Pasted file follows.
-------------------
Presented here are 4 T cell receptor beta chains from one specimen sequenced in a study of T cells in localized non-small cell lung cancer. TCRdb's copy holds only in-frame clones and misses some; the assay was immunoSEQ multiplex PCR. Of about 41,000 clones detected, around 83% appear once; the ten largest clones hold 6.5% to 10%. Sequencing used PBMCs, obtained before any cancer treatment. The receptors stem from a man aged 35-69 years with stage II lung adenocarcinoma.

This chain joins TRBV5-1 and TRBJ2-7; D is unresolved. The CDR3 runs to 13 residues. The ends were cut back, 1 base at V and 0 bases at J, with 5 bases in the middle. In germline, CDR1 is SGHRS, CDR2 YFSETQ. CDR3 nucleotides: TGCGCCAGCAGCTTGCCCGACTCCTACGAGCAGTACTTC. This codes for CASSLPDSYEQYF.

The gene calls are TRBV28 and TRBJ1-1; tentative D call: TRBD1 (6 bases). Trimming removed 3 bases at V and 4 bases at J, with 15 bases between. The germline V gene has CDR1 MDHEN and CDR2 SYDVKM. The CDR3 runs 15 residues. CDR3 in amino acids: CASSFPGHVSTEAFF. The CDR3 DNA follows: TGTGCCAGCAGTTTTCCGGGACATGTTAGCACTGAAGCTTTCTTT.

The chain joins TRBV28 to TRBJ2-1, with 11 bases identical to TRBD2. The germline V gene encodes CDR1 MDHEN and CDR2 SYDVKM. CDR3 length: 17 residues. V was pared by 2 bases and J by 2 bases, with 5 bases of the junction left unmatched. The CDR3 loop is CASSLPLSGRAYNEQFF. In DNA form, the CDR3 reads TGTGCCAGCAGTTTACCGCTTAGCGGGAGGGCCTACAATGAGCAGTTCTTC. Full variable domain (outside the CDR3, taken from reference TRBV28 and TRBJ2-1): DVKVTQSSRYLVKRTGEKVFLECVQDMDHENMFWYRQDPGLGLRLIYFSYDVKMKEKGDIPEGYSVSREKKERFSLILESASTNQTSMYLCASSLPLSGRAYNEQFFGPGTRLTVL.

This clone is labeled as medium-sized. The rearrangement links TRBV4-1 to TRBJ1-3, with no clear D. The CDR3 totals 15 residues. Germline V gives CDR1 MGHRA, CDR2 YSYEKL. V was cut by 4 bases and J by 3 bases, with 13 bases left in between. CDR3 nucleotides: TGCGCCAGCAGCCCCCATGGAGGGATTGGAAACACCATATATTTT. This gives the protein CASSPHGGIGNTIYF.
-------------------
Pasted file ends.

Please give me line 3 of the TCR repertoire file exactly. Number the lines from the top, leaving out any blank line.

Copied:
The gene calls are TRBV28 and TRBJ1-1; tentative D call: TRBD1 (6 bases). Trimming removed 3 bases at V and 4 bases at J, with 15 bases between. The germline V gene has CDR1 MDHEN and CDR2 SYDVKM. The CDR3 runs 15 residues. CDR3 in amino acids: CASSFPGHVSTEAFF. The CDR3 DNA follows: TGTGCCAGCAGTTTTCCGGGACATGTTAGCACTGAAGCTTTCTTT.